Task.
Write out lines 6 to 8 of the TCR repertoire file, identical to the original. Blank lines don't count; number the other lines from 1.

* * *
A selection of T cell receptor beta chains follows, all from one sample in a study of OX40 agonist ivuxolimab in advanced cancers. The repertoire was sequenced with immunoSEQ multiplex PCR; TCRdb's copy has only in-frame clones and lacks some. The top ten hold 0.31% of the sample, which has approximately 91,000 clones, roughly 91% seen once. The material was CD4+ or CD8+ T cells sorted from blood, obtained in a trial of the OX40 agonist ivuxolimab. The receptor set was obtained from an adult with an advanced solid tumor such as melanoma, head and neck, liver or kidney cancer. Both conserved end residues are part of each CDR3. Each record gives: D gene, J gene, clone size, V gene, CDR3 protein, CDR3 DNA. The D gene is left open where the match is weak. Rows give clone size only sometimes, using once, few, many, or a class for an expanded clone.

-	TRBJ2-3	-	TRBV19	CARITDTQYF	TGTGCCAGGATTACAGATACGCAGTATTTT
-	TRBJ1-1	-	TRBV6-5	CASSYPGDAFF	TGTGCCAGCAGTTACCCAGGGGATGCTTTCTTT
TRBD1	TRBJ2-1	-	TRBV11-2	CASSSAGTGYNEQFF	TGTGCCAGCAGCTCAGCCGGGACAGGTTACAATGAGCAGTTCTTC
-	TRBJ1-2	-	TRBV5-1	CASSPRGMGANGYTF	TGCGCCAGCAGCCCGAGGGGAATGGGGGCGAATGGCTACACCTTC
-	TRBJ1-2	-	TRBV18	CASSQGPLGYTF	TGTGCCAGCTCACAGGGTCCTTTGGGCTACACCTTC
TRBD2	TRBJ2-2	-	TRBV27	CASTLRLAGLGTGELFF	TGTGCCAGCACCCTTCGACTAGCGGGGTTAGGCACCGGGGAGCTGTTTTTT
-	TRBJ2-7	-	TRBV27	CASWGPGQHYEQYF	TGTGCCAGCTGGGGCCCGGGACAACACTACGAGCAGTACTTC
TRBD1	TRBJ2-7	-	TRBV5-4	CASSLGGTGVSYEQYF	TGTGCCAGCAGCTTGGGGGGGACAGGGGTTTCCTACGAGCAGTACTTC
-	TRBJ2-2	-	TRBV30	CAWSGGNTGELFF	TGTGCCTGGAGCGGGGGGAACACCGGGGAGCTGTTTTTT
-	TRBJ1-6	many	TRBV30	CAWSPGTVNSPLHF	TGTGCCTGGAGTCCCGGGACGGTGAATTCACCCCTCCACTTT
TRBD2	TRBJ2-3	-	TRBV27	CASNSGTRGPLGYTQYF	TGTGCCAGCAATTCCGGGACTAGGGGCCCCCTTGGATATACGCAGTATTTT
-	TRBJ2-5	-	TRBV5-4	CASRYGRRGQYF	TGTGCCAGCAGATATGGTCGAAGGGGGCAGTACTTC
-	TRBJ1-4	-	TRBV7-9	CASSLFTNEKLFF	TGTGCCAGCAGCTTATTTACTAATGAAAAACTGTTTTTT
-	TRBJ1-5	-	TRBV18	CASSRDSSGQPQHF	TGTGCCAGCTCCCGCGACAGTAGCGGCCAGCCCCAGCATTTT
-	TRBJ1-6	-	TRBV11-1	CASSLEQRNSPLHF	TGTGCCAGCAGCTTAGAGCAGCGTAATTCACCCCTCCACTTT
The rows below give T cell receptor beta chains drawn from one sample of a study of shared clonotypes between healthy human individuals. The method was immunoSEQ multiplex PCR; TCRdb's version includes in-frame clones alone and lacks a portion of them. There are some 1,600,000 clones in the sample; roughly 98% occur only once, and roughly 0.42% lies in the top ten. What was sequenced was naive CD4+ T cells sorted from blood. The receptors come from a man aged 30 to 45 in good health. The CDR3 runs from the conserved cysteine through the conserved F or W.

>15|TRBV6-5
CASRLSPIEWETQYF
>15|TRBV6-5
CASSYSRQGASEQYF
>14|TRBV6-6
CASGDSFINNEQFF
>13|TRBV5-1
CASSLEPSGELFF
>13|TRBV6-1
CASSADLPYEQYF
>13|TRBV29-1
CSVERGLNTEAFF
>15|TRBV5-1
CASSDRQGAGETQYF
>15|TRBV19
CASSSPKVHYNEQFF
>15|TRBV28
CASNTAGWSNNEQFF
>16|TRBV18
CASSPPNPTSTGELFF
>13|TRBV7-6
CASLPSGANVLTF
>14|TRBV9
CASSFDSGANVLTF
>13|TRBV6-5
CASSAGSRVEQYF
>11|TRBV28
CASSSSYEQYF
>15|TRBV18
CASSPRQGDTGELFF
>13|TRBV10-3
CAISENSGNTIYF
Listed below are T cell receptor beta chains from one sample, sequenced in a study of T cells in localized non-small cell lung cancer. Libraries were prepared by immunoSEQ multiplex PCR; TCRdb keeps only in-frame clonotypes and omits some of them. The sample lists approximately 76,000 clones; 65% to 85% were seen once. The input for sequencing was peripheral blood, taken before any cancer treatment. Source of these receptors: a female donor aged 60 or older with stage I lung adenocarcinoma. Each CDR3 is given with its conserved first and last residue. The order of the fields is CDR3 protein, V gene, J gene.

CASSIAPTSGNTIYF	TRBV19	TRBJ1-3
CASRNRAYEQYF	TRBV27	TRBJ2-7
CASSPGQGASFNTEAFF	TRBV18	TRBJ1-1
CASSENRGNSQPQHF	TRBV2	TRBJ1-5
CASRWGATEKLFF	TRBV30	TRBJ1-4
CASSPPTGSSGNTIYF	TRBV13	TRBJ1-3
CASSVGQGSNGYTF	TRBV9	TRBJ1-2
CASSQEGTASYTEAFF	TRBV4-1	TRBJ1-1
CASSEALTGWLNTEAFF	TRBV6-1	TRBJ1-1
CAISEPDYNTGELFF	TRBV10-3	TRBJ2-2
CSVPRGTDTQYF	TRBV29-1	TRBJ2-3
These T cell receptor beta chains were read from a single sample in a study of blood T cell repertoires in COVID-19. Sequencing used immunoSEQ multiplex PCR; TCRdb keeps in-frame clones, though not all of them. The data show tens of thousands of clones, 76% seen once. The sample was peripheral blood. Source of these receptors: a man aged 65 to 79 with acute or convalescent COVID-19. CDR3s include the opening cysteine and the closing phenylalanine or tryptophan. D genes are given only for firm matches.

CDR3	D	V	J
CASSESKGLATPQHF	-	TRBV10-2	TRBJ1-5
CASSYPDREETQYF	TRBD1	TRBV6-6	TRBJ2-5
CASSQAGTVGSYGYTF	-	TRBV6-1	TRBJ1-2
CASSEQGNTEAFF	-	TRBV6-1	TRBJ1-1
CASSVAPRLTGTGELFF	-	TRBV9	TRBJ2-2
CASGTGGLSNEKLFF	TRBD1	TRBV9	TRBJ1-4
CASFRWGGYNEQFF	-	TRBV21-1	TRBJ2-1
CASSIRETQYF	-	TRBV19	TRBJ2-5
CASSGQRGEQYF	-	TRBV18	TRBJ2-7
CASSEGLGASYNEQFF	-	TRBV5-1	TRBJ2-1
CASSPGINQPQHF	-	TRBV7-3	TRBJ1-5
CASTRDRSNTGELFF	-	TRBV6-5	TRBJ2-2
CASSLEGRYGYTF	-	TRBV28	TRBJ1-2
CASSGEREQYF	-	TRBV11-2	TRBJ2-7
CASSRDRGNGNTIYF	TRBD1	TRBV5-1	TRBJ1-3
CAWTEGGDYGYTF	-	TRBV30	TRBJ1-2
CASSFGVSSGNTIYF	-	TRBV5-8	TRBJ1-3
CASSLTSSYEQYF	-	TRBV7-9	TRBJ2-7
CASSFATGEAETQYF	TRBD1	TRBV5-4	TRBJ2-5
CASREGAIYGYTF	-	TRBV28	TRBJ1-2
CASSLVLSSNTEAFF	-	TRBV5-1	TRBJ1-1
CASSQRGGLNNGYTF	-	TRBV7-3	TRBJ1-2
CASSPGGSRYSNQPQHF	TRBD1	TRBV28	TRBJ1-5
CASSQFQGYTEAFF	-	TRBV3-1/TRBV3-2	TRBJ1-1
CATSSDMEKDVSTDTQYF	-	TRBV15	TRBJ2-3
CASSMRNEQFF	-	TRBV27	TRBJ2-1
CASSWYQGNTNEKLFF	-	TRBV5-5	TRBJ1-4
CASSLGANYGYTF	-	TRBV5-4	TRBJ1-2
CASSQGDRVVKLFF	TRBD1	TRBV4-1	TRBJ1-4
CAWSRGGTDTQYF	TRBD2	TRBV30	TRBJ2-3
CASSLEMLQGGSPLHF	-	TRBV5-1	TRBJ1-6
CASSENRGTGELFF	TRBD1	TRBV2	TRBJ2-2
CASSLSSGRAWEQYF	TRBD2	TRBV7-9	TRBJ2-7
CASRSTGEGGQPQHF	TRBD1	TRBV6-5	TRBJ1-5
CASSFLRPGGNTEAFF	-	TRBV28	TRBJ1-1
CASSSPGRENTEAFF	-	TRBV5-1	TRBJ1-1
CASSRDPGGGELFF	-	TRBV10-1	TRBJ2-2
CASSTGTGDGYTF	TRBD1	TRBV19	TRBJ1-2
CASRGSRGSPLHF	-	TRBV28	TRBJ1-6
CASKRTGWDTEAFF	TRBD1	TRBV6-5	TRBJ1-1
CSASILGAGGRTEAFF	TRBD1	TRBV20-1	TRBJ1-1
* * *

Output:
-	TRBJ1-2	-	TRBV18	CASSQGPLGYTF	TGTGCCAGCTCACAGGGTCCTTTGGGCTACACCTTC
TRBD2	TRBJ2-2	-	TRBV27	CASTLRLAGLGTGELFF	TGTGCCAGCACCCTTCGACTAGCGGGGTTAGGCACCGGGGAGCTGTTTTTT
-	TRBJ2-7	-	TRBV27	CASWGPGQHYEQYF	TGTGCCAGCTGGGGCCCGGGACAACACTACGAGCAGTACTTC